"We need to bear in mind that all these systems have universal missile launchers that can use all types of missiles".
News of the sale comes as North and South Korea hold their first talks in more than two years aimed at solving the crisis over the North's nuclear missile program.
President Donald Trump's administration has approved the sale of four missiles to Japan to bolster the country's defense system against the threat from North Korea.
The State Department has made a determination approving a possible Foreign Military Sale to Japan of Standard Missile-3 (SM-3) Block IIA missiles for an estimated cost of $133.3 million, the Defense Security Cooperation Agency (DSCA) said in a January 9 release.
Wichita 'swatting' suspect wanted for similar incident in Canada
While officers were on scene, 911 received another call from a woman at the residence who believed she was the victim of swatting. The woman exited the home and officers confirmed the initial report of a shooting and hostage situation was false, police said.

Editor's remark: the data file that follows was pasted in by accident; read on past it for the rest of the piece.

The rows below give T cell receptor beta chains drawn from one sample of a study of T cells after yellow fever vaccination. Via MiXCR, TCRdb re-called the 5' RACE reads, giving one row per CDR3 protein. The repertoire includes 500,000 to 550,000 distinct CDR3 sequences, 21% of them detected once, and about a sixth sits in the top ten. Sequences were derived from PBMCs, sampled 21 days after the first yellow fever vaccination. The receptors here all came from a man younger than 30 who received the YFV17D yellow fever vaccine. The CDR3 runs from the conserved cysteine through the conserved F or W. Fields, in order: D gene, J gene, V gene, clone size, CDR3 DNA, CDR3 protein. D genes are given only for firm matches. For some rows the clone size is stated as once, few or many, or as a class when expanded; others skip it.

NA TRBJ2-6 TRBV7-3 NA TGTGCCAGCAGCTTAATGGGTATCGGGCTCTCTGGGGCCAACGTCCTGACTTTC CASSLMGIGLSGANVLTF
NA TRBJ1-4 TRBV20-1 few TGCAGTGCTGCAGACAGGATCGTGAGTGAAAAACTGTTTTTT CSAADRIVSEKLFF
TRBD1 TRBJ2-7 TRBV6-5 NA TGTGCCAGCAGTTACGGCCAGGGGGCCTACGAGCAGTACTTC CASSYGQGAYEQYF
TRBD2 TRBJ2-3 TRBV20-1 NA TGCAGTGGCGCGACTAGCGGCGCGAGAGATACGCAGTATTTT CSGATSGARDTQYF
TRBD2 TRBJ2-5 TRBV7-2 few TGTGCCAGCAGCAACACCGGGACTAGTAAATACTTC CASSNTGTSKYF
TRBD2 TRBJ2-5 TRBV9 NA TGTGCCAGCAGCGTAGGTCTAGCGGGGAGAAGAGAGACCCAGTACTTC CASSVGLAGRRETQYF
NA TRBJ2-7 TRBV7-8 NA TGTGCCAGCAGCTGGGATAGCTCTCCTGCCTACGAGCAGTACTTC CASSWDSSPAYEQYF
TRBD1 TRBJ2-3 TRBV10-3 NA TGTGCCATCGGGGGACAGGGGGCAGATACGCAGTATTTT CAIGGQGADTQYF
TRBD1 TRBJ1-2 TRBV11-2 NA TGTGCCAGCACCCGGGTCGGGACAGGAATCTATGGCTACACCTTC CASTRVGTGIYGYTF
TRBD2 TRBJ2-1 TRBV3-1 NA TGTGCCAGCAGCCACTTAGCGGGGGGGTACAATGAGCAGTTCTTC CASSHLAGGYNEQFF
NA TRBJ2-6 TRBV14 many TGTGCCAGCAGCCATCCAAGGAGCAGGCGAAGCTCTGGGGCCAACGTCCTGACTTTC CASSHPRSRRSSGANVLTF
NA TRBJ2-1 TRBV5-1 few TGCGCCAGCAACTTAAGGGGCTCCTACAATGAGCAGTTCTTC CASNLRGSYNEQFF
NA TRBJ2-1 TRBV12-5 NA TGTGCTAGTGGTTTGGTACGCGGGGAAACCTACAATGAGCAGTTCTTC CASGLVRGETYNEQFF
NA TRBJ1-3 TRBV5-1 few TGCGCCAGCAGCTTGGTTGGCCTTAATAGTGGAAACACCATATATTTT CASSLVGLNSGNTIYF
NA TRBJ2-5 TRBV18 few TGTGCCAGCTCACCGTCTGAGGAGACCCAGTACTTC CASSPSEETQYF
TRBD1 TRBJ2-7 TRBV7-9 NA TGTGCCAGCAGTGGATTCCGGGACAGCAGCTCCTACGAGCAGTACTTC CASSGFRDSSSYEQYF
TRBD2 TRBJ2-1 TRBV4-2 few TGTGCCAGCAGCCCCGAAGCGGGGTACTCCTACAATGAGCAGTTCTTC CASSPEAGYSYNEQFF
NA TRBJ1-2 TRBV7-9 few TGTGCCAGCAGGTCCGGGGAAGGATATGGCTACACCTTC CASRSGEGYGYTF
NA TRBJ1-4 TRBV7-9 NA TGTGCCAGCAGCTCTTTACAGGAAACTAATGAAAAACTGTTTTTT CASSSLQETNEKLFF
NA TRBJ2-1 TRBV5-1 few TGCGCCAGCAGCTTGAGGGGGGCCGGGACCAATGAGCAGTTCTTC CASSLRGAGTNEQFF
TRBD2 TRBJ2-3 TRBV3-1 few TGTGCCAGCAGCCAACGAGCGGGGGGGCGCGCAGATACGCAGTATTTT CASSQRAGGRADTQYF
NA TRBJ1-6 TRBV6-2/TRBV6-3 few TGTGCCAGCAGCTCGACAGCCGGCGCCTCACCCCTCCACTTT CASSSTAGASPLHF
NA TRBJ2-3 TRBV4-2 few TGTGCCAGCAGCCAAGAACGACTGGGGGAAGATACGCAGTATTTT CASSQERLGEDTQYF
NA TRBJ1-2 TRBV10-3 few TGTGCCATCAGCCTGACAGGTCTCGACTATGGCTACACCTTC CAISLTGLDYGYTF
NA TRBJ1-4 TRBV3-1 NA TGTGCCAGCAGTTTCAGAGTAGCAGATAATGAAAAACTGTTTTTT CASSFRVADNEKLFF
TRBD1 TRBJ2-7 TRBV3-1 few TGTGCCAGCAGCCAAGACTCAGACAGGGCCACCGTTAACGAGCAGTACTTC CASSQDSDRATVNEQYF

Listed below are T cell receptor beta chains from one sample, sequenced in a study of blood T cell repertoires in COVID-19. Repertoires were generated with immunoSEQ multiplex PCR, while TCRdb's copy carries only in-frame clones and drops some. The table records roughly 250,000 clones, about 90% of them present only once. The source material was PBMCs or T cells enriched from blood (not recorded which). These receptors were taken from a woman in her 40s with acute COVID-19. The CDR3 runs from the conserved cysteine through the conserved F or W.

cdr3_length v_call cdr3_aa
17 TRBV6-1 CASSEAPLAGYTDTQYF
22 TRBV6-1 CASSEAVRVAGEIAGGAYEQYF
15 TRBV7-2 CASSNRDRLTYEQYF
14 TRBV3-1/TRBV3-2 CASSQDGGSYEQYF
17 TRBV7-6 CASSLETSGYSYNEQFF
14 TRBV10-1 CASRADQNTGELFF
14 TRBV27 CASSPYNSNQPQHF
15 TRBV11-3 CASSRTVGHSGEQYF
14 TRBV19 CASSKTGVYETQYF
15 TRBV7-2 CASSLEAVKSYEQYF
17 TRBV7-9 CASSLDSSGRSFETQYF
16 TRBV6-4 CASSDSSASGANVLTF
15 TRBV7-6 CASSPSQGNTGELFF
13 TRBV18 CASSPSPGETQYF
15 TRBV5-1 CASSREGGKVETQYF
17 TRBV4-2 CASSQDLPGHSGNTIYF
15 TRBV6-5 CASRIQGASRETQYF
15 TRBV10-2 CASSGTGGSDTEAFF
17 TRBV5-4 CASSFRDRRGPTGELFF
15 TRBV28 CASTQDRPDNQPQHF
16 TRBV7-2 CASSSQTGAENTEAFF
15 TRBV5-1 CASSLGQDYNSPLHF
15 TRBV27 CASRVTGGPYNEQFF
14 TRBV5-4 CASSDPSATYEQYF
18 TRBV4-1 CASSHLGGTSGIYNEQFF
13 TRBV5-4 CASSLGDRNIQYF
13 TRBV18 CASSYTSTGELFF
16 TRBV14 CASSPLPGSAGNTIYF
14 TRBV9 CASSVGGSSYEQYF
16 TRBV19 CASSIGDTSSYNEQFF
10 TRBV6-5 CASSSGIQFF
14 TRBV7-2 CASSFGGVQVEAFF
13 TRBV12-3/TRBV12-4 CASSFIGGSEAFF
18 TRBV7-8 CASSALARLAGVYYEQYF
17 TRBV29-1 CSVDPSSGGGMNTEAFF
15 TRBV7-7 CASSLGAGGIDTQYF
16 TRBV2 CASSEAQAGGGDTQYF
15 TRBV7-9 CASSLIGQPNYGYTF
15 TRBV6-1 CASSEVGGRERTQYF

Japan has been planning to strengthen its defense system, with last month the government approving the purchase and deployment of two Aegis Ashore batteries that cost an estimated $2 billion, including infrastructure, with each unit of the system accounting for at least $888 million.
Russian Foreign Ministry spokeswoman Maria Zakharova said the deal with Japan was part of a bigger plan by the United States for a "global anti-missile system".
The installation of the systems will constitute a violation of the 1987 Intermediate-Range Nuclear Forces Treaty between Moscow and the U.S., she argued, noting that the US-made ballistic defense systems are equipped with universal launchers that could carry all types of missiles.
Some defense experts say the SM-6, the next-generation interceptor missile, can shoot down a cruise missile if it is deployed to the Aegis Ashore. With its launch, North Korea has become "a state nuclear force." .
Combining these new interceptors with the new system will enable Aegis destroyers stationed at a distance to shoot down missiles fired toward Japan.
U.S. Secretary of Defense James Mattis and Japan Minister of Defense Itsunori Onodera, in a phone call on Monday, "condemned North Korea's reckless and unlawful behavior", according to a Pentagon statement.